Using holdouts is much more common when folks run HB models - I rarely see them used with MaxDiff.
To test the hit rate, use your HB utilities to predict, for each respondent, which item has the highest utility and which the lowest. For those respondents for whom, say, the predicted best item was selected as best int eh holdout task, that's a hit. Dividing the number of hits by the number of respondents gives you the hit rate. Of course you could the same for the worst choices and you could report the two hit rates separately or average them for a total.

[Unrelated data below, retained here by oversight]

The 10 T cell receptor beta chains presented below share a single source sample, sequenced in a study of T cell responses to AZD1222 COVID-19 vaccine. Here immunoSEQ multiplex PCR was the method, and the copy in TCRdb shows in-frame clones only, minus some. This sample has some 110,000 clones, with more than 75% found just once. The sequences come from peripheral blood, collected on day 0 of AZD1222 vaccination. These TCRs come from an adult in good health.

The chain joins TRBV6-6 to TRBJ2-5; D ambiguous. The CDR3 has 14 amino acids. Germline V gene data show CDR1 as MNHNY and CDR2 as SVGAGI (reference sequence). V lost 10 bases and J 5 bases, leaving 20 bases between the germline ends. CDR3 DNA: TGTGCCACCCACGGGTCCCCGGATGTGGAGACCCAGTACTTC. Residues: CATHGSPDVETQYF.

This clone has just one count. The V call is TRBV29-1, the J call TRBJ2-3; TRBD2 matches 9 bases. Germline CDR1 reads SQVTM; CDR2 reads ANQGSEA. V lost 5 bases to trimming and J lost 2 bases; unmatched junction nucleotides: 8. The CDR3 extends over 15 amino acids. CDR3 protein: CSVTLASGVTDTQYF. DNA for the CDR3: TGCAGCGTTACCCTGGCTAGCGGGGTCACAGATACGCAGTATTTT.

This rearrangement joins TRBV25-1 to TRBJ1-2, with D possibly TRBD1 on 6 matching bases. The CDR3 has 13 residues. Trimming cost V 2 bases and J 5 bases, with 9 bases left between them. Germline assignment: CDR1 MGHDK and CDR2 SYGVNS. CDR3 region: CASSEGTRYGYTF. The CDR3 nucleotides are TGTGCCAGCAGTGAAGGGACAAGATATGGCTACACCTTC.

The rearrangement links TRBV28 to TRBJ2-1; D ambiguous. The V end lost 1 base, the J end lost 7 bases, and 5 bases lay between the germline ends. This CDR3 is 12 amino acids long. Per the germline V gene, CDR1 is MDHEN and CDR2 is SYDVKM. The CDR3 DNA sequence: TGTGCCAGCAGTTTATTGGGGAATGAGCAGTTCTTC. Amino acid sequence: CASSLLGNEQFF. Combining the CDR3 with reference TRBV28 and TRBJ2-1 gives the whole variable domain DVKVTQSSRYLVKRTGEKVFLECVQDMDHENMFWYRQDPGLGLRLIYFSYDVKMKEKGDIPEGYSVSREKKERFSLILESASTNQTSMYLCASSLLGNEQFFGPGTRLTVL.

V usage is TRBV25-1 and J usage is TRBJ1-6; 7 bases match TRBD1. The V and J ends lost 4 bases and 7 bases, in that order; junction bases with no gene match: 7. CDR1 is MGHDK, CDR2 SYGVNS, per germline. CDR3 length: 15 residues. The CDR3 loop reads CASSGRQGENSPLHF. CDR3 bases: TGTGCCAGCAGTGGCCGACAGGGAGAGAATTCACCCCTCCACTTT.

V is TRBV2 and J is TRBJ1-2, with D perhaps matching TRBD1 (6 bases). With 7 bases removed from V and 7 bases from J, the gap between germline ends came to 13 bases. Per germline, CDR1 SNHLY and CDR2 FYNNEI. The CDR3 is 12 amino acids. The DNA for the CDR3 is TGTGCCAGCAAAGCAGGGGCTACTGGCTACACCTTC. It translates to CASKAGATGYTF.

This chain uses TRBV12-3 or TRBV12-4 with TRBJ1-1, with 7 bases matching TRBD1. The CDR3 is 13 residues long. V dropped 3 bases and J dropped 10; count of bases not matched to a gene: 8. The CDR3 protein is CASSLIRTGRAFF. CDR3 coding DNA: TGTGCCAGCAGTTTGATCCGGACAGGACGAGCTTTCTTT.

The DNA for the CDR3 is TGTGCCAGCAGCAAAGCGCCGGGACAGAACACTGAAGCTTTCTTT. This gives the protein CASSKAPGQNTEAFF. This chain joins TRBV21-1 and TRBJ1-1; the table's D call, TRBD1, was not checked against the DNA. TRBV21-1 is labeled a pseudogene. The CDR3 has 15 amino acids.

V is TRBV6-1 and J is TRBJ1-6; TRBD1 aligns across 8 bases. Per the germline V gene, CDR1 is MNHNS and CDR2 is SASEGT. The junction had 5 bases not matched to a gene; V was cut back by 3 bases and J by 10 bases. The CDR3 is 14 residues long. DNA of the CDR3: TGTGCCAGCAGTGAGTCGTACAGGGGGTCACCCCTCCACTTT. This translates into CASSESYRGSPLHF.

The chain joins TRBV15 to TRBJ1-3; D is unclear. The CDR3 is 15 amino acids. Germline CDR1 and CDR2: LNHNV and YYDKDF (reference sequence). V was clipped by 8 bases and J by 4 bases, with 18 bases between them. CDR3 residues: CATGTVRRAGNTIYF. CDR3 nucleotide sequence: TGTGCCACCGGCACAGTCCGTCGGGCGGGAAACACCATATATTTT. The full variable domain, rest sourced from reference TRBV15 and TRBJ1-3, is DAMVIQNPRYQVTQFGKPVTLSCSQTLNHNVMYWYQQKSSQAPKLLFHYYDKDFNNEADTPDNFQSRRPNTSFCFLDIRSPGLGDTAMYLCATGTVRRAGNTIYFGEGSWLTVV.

The reason folks use them more often for CBC models is that prediction and simulations are much more important in CBC than they are with MaxDiff. If you have enough holdout tasks (or better yet an entire holdout sample) then you can use the holdouts to test alternative model formulations (does my model with a linear price function predict better than a model with a categorical price function? does a model with an interaction included improve one without? does a model with monotonic constraints on some ordered attributes predict better than an unconstrained model? etc.)